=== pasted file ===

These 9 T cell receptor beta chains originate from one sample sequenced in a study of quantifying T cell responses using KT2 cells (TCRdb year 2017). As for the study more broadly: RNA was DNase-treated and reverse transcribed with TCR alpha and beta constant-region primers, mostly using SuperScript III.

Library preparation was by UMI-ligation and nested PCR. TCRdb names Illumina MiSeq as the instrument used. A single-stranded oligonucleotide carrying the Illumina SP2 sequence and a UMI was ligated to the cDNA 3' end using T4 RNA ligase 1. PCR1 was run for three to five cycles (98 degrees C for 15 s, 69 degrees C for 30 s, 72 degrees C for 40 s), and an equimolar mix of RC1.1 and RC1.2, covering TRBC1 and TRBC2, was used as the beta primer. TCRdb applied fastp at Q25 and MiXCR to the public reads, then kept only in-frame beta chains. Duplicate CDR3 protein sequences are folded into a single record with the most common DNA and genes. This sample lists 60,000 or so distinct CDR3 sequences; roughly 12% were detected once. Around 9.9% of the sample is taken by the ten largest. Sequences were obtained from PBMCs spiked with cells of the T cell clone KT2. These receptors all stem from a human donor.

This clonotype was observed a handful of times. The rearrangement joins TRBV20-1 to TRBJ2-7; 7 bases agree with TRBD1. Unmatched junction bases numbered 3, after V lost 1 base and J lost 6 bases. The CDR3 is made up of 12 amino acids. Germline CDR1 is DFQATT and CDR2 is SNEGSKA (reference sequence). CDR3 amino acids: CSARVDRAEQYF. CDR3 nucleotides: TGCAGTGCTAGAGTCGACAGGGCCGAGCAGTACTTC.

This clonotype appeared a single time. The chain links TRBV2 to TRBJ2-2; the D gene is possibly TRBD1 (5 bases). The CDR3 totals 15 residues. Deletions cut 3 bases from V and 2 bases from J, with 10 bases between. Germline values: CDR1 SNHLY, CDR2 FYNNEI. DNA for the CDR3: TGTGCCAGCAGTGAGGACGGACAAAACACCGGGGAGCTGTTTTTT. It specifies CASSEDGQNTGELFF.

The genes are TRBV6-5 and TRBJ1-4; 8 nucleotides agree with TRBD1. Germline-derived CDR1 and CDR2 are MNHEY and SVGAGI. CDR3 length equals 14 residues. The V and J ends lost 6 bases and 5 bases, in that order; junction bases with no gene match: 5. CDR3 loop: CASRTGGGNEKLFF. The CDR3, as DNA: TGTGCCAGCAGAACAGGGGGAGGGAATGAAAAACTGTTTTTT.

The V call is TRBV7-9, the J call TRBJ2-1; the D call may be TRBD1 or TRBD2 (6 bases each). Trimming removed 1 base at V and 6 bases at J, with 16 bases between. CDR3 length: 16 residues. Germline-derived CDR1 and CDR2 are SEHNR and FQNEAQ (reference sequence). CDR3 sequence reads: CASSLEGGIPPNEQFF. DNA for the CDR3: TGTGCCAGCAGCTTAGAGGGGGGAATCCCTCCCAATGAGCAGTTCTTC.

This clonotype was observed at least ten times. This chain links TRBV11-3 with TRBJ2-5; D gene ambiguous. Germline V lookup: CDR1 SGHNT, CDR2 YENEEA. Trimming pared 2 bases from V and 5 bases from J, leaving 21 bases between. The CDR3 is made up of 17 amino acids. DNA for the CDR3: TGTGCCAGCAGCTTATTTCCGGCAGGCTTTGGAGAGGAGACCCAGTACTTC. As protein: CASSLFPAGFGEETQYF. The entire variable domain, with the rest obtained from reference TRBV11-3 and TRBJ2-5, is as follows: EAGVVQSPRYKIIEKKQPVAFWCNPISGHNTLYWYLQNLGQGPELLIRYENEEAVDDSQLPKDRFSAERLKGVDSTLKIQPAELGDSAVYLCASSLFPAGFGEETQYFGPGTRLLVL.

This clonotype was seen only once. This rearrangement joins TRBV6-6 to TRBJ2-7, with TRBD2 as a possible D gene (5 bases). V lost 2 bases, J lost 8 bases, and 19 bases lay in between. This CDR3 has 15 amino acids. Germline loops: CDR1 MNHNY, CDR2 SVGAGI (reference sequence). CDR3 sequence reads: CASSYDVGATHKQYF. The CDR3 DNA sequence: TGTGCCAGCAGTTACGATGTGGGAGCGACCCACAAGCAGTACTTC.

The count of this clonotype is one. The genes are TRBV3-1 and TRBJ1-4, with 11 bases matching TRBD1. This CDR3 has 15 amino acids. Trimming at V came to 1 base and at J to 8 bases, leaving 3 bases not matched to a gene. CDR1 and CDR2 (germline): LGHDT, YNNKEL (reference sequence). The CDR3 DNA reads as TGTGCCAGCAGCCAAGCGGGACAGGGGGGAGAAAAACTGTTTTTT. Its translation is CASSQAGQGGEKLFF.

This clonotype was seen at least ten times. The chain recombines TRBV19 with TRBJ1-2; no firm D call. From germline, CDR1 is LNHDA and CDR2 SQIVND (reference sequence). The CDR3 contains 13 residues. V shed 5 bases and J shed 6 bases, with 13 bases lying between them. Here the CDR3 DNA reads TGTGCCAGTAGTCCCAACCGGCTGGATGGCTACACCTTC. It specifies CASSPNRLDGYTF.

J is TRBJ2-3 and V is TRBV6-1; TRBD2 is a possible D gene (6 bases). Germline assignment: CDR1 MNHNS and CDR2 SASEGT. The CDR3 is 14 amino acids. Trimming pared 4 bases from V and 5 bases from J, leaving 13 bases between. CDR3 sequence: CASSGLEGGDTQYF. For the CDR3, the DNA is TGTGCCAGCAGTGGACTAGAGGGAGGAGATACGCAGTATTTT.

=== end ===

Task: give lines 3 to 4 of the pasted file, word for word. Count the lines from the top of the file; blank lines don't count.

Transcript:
This clonotype was observed a handful of times. The rearrangement joins TRBV20-1 to TRBJ2-7; 7 bases agree with TRBD1. Unmatched junction bases numbered 3, after V lost 1 base and J lost 6 bases. The CDR3 is made up of 12 amino acids. Germline CDR1 is DFQATT and CDR2 is SNEGSKA (reference sequence). CDR3 amino acids: CSARVDRAEQYF. CDR3 nucleotides: TGCAGTGCTAGAGTCGACAGGGCCGAGCAGTACTTC.

This clonotype appeared a single time. The chain links TRBV2 to TRBJ2-2; the D gene is possibly TRBD1 (5 bases). The CDR3 totals 15 residues. Deletions cut 3 bases from V and 2 bases from J, with 10 bases between. Germline values: CDR1 SNHLY, CDR2 FYNNEI. DNA for the CDR3: TGTGCCAGCAGTGAGGACGGACAAAACACCGGGGAGCTGTTTTTT. It specifies CASSEDGQNTGELFF.